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Trump urges GOP to avoid cuts to Social Security, Medicare


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Former President Donald Trump warned his party on Friday to avoid cuts to Medicare and Social Security, putting him at odds with prominent House Republicans who are pushing for big cuts to benefits programs and a host of others in exchange for raising the nation’s debt limit.

“Under no circumstances should Republicans vote to cut one penny from Medicare or Social Security,” Trump said in a video address released by his 2024 presidential campaign that lasted more than two minutes.

“While we absolutely must stop Biden’s out-of-control spending, the pain should be borne by Washington bureaucrats, not hard-working American families and American seniors,” Trump said. “Reduce waste, fraud and abuse wherever we can find it and there is a lot of it, there is plenty of it. But don’t cut the benefits our seniors have worked and paid for all their lives. Save Social Security, don’t destroy it.

Trump also proposed cuts to foreign aid, “leftist gender agendas from our military” and “billions spent on climate extremism.”

Trump’s message comes as House Republicans are newly emboldened trying to take advantage of the opposition over the debt limit extract major spending cuts, insisting that previous Congresses and administrations spent too much on social programs. Some GOP lawmakers have raised the prospect of seeking changes to popular entitlement programs, including Social Security and Medicare.

House Republicans are preparing an emergency plan to break the debt

Contrary to Trump’s claims, the national deficit has grown significantly during his tenure, in part because of tax cuts passed in 2017 at his insistence by the Republican-led Congress. In fact, the national debt grew by nearly $7.8 trillion while Trump was in office.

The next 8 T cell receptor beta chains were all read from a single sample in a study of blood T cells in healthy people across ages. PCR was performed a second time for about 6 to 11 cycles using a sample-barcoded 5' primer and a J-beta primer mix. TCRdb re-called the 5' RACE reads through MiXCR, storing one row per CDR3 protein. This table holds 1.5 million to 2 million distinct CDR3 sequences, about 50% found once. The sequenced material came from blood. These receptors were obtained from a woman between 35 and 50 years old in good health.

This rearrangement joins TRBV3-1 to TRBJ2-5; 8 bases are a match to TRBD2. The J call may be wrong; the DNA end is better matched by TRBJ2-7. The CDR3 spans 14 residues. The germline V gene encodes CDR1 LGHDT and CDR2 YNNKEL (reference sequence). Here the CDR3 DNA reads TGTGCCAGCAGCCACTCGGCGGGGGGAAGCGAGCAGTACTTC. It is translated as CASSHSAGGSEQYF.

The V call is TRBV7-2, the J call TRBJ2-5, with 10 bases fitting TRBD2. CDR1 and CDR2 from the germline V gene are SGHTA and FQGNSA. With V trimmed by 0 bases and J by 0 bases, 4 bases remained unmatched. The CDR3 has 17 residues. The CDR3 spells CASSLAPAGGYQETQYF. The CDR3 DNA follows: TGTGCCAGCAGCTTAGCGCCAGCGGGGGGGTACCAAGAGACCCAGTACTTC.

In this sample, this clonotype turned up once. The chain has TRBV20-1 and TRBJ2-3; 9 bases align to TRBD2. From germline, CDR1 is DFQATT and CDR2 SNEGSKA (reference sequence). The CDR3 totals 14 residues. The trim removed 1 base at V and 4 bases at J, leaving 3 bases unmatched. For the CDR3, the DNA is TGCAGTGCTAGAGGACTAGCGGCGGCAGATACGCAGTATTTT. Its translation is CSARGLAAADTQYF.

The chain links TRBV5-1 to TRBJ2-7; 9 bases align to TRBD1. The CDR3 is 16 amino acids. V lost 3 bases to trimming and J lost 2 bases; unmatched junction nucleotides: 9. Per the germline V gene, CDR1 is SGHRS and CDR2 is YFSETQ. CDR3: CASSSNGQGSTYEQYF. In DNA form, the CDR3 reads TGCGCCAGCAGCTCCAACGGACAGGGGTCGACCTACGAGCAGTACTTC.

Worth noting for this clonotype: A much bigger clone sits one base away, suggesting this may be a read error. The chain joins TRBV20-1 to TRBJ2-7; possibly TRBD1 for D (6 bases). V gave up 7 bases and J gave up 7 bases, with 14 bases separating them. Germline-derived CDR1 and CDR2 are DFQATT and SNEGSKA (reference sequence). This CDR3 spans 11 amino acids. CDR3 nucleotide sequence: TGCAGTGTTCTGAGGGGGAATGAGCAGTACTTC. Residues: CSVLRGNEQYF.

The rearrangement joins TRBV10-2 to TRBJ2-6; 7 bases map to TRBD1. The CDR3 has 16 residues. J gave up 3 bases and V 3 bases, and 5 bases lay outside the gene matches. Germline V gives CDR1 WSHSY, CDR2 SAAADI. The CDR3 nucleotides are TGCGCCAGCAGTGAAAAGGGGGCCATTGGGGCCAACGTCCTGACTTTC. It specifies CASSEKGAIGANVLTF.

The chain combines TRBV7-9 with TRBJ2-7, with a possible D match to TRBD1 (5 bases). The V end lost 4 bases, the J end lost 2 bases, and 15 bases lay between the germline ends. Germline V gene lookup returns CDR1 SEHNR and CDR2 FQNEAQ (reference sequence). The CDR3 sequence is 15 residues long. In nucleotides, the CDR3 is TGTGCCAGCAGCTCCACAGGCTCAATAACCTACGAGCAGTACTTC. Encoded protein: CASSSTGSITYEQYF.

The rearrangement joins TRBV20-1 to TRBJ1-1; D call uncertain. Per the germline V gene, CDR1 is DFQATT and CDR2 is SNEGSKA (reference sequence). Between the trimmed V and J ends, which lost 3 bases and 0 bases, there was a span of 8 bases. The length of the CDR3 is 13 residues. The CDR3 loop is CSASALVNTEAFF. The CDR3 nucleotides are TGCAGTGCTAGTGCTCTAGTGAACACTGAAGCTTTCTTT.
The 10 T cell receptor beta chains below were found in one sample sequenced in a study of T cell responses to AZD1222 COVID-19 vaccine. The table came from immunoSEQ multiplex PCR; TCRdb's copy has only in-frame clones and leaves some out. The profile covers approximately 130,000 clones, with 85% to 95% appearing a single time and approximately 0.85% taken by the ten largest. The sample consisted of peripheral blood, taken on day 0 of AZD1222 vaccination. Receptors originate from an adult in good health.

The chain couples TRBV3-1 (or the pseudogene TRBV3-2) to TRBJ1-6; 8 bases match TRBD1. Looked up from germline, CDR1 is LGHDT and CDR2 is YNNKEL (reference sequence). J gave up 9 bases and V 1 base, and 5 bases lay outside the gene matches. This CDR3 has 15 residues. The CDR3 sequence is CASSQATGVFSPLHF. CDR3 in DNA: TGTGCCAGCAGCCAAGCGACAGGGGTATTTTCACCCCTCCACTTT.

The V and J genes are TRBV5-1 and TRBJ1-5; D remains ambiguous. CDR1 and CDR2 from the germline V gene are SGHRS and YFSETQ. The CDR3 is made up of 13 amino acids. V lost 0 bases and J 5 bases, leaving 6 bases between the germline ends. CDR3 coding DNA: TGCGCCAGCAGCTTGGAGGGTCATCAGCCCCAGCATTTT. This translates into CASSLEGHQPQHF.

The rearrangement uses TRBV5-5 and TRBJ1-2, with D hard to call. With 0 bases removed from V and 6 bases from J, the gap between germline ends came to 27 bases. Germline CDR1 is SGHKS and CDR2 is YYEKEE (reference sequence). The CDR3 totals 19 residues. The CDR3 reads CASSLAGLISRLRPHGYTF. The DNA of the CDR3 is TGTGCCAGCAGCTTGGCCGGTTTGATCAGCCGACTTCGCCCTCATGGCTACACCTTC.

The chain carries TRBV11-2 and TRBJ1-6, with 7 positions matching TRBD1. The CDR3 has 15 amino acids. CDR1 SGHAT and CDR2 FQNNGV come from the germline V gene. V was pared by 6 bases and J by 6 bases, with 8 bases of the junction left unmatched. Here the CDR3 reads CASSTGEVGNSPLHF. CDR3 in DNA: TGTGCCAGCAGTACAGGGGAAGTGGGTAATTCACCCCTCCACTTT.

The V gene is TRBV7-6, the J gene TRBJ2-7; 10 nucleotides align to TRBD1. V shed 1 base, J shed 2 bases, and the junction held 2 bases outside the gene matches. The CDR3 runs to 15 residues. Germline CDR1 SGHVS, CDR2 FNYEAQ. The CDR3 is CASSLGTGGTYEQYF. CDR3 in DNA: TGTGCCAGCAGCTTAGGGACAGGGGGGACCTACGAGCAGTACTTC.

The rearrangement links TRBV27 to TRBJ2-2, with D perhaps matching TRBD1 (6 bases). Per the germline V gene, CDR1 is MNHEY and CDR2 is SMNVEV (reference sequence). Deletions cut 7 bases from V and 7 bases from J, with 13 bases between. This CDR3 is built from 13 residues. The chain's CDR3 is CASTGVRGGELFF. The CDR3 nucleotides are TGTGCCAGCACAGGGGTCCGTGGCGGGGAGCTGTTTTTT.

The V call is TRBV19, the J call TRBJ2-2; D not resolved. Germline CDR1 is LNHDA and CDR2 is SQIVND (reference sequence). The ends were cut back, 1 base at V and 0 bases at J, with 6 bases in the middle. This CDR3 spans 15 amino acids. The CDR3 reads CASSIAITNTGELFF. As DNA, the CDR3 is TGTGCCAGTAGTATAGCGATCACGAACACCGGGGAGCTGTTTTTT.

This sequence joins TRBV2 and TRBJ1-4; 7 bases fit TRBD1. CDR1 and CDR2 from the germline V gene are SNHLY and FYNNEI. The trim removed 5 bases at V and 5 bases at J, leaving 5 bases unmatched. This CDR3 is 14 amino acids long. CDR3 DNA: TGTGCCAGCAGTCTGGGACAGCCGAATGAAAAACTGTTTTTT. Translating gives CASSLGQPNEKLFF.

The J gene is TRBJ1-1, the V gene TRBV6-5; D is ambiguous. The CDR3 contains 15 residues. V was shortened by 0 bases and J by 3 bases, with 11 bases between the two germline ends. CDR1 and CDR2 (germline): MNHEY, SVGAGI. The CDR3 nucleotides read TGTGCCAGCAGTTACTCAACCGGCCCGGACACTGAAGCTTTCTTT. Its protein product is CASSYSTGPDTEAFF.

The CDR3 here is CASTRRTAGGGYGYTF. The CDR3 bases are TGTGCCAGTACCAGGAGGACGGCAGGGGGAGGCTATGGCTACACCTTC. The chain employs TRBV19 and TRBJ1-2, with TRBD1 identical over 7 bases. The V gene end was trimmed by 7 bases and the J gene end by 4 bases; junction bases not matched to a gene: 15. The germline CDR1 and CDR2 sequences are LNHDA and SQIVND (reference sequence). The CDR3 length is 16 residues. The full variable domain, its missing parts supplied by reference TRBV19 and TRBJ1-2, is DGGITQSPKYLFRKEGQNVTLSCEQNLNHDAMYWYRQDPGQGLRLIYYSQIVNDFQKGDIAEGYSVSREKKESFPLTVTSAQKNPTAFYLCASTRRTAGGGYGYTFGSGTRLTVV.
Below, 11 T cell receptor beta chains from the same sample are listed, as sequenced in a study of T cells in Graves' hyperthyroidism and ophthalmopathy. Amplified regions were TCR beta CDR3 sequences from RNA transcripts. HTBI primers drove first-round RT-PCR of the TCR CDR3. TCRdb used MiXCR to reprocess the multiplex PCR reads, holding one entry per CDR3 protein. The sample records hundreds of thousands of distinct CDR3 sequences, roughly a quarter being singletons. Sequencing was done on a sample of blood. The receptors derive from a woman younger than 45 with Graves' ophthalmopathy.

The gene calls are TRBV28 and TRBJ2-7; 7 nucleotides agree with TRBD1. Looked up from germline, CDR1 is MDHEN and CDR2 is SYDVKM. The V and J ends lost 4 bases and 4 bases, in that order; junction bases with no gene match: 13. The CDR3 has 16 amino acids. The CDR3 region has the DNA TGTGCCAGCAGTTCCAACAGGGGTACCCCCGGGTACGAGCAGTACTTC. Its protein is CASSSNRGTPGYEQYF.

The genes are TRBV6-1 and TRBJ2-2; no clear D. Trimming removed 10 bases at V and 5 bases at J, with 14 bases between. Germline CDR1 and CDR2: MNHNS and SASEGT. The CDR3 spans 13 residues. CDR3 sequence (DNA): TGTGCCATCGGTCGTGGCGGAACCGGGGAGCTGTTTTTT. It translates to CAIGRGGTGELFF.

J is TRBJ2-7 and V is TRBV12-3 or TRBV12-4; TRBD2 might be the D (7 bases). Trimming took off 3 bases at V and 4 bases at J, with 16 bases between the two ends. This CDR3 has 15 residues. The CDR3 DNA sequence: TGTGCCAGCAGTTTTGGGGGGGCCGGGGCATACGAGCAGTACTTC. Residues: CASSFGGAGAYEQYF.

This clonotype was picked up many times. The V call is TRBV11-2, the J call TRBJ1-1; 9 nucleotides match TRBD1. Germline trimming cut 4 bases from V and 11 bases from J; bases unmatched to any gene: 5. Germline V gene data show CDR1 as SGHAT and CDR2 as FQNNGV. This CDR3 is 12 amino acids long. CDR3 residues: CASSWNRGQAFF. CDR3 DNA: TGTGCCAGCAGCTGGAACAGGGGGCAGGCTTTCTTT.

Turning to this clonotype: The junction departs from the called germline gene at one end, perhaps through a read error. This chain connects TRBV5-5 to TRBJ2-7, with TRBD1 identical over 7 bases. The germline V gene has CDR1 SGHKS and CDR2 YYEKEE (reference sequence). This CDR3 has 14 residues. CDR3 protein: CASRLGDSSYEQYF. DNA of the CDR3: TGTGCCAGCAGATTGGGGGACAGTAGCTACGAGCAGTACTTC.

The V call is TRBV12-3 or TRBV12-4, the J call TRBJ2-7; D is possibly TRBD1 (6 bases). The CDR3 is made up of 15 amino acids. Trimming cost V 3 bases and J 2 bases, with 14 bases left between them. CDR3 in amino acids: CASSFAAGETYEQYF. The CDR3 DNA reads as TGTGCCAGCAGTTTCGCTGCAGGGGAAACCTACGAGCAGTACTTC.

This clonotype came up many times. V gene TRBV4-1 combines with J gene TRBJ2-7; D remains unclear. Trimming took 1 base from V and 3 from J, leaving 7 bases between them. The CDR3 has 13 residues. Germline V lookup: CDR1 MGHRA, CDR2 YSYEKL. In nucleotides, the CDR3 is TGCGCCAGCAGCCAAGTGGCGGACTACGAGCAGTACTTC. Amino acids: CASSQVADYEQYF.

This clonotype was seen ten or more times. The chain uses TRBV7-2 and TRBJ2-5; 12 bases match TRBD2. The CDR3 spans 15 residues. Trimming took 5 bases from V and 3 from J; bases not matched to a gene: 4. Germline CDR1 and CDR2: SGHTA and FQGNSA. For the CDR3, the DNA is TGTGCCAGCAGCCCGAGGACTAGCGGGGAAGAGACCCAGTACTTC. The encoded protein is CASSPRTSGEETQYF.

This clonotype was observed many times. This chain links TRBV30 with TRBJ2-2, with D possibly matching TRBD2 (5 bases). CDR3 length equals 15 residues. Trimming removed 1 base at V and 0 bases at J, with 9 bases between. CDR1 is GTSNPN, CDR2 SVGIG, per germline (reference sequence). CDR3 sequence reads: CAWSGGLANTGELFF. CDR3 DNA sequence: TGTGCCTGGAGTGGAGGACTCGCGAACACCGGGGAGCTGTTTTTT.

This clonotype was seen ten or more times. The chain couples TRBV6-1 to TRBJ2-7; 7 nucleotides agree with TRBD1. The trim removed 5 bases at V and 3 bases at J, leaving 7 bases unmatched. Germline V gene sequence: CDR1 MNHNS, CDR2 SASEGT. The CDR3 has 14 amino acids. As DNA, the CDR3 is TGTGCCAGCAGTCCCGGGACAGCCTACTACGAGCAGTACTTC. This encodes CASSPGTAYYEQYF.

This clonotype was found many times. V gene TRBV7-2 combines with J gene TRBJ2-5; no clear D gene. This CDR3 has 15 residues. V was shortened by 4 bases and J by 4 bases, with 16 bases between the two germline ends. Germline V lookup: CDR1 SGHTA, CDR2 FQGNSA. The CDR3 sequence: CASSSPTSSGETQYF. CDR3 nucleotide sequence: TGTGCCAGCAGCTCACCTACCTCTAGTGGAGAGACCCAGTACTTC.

Republicans, including House Speaker Kevin McCarthy (R-Calif.), have voted to raise the debt ceiling three times during Trump’s administration without demanding spending cuts in return. The GOP’s demands for cuts — and threats of a debt default — happen when a Democrat is in the White House, like Barack Obama in 2011 and President Biden now.

On Thursday, the administration began “emergency measures” to prevent the federal government from defaulting on its debt. Treasury Secretary Janet L. Yellen told lawmakers that officials would change certain federal investments to preserve the nation’s credit through the summer — largely through technical moves that would buy lawmakers time to pass legislation raising the limit.

Last year’s midterm electionss highlighted the political danger of advocating, or even appearing to advocate, cuts to popular benefit programs.

Democrats, including Biden, seized on a plan released by Sen. Rick Scott (R-Fla.) that called for requiring all legislation to be renewed every five years — or be struck off the books. Democrats emphasized that Social Security and Medicare were created by legislation.

Senate Minority Leader Mitch McConnell (R-Ky.) and other top Republicans quickly distanced themselves from Scott’s plan.

At event after event, Biden accused Republicans of wanting to put the two programs “at the bottom,” pointing to Scott’s plan, even though it did not specifically call for cuts to Medicare or Social Security.

During the 2016 campaign, Trump was critical of then-Rep. Paul D. Ryan (R-Wis.), the 2012 GOP vice presidential nominee, for pushing for changes to Medicare and Social Security.

Actually, Trump he looked guilty Mitt Romney losing the 2012 presidential election to his running mate. Trump said Romney was hurt by Ryan’s previous calls to overhaul Social Security and other welfare programs for the elderly.

“That was the end of that campaign, by the way, when they picked Ryan,” Trump said in February 2016. “And I like him. He’s a good guy, but that was the end of the campaign.”

Shortly after Republican nominee Romney selected Ryan as his running mate, the progressive policy group Agenda Project Action Fund released an ad attacking Ryan’s position on Medicare that showed an elderly woman in a wheelchair being thrown off a cliff by a man in a dark suit. The message on the screen: “Mitt Romney has made his choice. … Now you have to make your own.”

Jacob Bogage and Jenna Johnson contributed to this report.


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